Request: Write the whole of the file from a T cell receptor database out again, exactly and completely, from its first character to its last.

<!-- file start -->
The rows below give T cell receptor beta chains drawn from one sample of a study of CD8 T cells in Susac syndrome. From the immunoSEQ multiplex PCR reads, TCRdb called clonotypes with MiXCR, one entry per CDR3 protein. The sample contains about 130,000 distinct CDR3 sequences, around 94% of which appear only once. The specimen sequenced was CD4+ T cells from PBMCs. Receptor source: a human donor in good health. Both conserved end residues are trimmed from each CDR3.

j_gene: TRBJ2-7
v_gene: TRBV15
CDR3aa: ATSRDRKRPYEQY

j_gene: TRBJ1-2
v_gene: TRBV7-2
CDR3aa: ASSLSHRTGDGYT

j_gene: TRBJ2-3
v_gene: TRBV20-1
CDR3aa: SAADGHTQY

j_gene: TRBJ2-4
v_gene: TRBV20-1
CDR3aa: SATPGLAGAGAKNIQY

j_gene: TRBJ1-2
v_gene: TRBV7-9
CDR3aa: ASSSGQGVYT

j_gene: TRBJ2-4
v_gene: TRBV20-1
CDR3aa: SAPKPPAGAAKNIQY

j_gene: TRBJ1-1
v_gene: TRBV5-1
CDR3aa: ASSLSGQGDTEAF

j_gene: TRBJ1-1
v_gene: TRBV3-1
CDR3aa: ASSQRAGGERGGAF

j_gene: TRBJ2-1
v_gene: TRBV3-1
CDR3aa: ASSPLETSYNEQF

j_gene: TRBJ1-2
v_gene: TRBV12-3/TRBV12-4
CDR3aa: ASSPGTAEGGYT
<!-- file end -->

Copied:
The rows below give T cell receptor beta chains drawn from one sample of a study of CD8 T cells in Susac syndrome. From the immunoSEQ multiplex PCR reads, TCRdb called clonotypes with MiXCR, one entry per CDR3 protein. The sample contains about 130,000 distinct CDR3 sequences, around 94% of which appear only once. The specimen sequenced was CD4+ T cells from PBMCs. Receptor source: a human donor in good health. Both conserved end residues are trimmed from each CDR3.

j_gene: TRBJ2-7
v_gene: TRBV15
CDR3aa: ATSRDRKRPYEQY

j_gene: TRBJ1-2
v_gene: TRBV7-2
CDR3aa: ASSLSHRTGDGYT

j_gene: TRBJ2-3
v_gene: TRBV20-1
CDR3aa: SAADGHTQY

j_gene: TRBJ2-4
v_gene: TRBV20-1
CDR3aa: SATPGLAGAGAKNIQY

j_gene: TRBJ1-2
v_gene: TRBV7-9
CDR3aa: ASSSGQGVYT

j_gene: TRBJ2-4
v_gene: TRBV20-1
CDR3aa: SAPKPPAGAAKNIQY

j_gene: TRBJ1-1
v_gene: TRBV5-1
CDR3aa: ASSLSGQGDTEAF

j_gene: TRBJ1-1
v_gene: TRBV3-1
CDR3aa: ASSQRAGGERGGAF

j_gene: TRBJ2-1
v_gene: TRBV3-1
CDR3aa: ASSPLETSYNEQF

j_gene: TRBJ1-2
v_gene: TRBV12-3/TRBV12-4
CDR3aa: ASSPGTAEGGYT